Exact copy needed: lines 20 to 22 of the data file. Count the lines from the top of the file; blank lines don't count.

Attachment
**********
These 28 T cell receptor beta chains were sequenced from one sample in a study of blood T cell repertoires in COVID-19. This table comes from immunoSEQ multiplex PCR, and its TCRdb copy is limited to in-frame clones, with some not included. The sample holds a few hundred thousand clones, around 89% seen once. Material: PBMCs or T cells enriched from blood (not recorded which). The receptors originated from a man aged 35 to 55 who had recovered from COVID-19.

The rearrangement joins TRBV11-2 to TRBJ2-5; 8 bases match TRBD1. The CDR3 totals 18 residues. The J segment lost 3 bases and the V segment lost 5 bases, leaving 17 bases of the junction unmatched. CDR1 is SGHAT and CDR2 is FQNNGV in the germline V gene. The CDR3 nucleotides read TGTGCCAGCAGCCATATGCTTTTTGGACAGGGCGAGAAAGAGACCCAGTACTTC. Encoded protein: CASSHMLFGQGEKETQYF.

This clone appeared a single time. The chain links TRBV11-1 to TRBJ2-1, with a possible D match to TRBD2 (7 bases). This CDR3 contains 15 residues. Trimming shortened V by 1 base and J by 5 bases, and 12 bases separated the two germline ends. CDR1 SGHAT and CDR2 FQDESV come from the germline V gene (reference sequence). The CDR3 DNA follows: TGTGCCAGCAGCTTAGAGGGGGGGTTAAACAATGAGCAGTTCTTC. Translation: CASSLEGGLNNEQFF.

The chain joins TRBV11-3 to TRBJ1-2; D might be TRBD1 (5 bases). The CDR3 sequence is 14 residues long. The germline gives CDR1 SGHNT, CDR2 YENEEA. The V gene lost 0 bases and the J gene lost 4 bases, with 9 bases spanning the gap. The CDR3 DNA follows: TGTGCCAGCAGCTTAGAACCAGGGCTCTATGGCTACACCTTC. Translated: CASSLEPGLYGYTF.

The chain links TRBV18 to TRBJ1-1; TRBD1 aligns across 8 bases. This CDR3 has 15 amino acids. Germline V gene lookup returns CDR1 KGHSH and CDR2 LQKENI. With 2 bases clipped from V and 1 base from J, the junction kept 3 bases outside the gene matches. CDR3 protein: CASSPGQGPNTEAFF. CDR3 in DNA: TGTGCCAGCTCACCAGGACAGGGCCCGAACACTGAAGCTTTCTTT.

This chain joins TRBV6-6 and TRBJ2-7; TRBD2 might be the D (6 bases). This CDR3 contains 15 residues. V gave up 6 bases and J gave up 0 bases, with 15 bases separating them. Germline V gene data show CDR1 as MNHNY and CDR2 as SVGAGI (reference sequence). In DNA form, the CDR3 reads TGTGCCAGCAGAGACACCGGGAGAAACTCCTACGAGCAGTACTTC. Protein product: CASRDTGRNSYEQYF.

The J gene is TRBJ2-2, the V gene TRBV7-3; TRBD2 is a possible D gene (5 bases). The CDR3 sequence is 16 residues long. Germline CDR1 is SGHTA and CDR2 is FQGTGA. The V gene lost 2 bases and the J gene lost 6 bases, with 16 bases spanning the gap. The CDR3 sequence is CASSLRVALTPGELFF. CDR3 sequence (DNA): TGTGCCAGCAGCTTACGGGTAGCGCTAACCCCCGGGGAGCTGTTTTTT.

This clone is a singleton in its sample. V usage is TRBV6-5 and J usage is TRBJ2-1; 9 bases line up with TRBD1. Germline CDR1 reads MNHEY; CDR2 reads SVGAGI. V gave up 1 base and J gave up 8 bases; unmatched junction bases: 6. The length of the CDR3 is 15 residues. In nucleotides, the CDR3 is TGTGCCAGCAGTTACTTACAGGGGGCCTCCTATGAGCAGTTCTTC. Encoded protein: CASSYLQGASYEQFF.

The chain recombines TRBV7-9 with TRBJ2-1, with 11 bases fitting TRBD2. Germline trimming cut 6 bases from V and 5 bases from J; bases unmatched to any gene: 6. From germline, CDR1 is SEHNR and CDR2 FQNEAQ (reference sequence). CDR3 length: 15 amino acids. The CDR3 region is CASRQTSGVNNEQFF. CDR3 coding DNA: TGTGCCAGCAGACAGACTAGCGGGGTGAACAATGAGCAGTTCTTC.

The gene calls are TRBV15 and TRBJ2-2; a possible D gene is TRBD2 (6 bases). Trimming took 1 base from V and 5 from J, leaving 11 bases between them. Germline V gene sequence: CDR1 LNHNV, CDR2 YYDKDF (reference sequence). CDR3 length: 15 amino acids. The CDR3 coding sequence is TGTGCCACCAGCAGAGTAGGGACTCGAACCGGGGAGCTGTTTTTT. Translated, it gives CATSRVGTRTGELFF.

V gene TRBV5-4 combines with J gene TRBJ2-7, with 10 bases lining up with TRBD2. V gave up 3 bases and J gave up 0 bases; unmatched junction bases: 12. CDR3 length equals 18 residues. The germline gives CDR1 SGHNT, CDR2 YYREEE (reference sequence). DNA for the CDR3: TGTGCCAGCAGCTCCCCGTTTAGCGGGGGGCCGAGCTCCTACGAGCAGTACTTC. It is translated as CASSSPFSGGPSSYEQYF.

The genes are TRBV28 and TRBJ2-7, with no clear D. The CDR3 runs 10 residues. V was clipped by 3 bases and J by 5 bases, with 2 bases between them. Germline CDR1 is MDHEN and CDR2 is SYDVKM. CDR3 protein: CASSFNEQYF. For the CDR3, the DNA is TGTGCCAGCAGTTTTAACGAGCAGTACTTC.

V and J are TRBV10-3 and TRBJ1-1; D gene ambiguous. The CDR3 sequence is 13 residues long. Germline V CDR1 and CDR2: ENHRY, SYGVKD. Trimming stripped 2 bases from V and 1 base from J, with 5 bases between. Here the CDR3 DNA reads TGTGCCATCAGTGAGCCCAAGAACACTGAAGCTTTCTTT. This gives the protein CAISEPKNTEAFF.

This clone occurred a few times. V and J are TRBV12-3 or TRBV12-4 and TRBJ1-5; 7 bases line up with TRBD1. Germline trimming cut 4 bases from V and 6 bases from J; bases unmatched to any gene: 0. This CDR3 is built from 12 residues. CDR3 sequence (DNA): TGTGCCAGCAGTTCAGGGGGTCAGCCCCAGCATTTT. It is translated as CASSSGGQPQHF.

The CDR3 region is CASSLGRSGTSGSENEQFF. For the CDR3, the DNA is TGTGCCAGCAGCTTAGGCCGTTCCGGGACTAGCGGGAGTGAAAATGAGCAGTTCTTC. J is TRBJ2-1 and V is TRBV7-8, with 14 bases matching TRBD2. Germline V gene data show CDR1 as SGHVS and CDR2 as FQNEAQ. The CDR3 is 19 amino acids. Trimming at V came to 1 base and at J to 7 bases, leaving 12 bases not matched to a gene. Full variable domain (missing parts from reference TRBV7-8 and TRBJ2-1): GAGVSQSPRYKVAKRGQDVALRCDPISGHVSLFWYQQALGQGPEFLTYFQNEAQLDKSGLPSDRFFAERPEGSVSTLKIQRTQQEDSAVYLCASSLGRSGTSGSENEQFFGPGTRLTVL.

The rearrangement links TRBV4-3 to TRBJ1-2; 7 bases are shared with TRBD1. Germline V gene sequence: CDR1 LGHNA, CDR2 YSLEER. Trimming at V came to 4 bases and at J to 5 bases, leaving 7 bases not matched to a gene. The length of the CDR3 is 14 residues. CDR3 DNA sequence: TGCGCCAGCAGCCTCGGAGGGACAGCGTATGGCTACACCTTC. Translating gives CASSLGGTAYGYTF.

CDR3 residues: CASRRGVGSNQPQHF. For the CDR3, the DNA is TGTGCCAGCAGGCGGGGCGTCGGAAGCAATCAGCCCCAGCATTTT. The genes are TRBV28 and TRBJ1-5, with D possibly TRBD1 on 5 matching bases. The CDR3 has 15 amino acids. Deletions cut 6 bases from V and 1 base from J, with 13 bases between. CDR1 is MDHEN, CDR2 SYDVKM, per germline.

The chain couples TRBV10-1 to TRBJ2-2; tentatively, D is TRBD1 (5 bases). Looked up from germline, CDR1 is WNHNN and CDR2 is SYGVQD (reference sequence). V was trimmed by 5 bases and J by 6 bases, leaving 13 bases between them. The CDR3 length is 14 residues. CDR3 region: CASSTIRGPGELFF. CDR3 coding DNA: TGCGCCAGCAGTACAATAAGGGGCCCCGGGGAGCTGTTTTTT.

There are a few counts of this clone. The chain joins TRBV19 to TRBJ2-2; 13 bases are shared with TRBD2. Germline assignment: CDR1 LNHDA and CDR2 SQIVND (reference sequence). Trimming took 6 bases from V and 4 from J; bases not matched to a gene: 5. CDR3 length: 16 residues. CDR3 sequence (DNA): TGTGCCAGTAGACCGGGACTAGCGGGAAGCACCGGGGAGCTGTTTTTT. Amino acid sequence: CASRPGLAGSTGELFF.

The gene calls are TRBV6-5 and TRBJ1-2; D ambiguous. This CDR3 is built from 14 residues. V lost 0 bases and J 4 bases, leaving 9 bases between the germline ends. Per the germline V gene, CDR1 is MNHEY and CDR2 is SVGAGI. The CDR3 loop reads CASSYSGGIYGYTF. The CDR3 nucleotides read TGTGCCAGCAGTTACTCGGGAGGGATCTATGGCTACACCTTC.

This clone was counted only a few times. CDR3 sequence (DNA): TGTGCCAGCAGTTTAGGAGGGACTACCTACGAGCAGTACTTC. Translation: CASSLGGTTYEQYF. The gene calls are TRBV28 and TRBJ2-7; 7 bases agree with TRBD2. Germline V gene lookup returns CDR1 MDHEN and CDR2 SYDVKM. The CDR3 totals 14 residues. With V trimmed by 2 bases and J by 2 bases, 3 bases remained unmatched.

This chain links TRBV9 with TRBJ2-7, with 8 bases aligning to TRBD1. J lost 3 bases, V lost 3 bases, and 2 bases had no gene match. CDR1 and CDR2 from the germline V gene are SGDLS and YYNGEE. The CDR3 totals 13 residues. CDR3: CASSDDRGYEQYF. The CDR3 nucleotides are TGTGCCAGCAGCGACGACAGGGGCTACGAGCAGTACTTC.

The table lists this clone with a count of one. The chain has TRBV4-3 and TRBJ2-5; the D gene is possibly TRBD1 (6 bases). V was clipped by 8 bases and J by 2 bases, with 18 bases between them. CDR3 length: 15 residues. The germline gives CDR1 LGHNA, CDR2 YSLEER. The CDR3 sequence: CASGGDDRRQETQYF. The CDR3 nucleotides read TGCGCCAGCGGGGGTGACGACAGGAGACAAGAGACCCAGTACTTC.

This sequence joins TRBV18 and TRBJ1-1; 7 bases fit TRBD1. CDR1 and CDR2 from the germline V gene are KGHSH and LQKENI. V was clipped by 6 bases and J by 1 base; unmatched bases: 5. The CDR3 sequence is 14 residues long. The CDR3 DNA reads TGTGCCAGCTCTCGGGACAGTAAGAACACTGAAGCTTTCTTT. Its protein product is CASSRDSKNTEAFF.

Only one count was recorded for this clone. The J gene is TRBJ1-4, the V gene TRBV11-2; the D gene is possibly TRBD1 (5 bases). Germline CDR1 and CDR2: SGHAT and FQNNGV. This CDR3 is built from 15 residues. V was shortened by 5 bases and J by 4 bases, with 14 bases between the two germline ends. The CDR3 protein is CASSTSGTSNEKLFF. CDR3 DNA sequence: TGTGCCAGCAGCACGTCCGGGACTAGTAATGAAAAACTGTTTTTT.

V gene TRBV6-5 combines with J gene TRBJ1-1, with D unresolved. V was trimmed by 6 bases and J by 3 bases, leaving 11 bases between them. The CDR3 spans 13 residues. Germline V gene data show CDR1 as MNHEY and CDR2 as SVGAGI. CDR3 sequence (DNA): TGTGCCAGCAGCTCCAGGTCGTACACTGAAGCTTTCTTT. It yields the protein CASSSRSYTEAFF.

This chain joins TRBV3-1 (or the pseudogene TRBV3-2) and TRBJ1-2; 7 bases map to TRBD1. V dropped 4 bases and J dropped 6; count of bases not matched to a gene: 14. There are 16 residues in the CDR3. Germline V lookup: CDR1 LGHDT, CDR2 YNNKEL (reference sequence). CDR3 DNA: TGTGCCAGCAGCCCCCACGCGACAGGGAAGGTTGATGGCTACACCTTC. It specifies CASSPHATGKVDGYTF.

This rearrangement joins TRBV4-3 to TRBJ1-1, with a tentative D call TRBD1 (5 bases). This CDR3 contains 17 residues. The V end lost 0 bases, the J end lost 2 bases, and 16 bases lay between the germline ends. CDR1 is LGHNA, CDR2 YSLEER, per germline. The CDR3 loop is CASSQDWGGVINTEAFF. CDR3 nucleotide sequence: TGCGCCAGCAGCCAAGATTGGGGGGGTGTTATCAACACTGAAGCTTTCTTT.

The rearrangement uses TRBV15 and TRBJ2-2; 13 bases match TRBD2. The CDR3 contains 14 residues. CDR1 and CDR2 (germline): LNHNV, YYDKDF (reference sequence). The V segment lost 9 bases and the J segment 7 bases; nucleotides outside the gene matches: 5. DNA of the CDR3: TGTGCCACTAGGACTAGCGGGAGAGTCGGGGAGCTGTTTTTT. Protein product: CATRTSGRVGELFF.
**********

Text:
The gene calls are TRBV6-5 and TRBJ1-2; D ambiguous. This CDR3 is built from 14 residues. V lost 0 bases and J 4 bases, leaving 9 bases between the germline ends. Per the germline V gene, CDR1 is MNHEY and CDR2 is SVGAGI. The CDR3 loop reads CASSYSGGIYGYTF. The CDR3 nucleotides read TGTGCCAGCAGTTACTCGGGAGGGATCTATGGCTACACCTTC.

This clone was counted only a few times. CDR3 sequence (DNA): TGTGCCAGCAGTTTAGGAGGGACTACCTACGAGCAGTACTTC. Translation: CASSLGGTTYEQYF. The gene calls are TRBV28 and TRBJ2-7; 7 bases agree with TRBD2. Germline V gene lookup returns CDR1 MDHEN and CDR2 SYDVKM. The CDR3 totals 14 residues. With V trimmed by 2 bases and J by 2 bases, 3 bases remained unmatched.

This chain links TRBV9 with TRBJ2-7, with 8 bases aligning to TRBD1. J lost 3 bases, V lost 3 bases, and 2 bases had no gene match. CDR1 and CDR2 from the germline V gene are SGDLS and YYNGEE. The CDR3 totals 13 residues. CDR3: CASSDDRGYEQYF. The CDR3 nucleotides are TGTGCCAGCAGCGACGACAGGGGCTACGAGCAGTACTTC.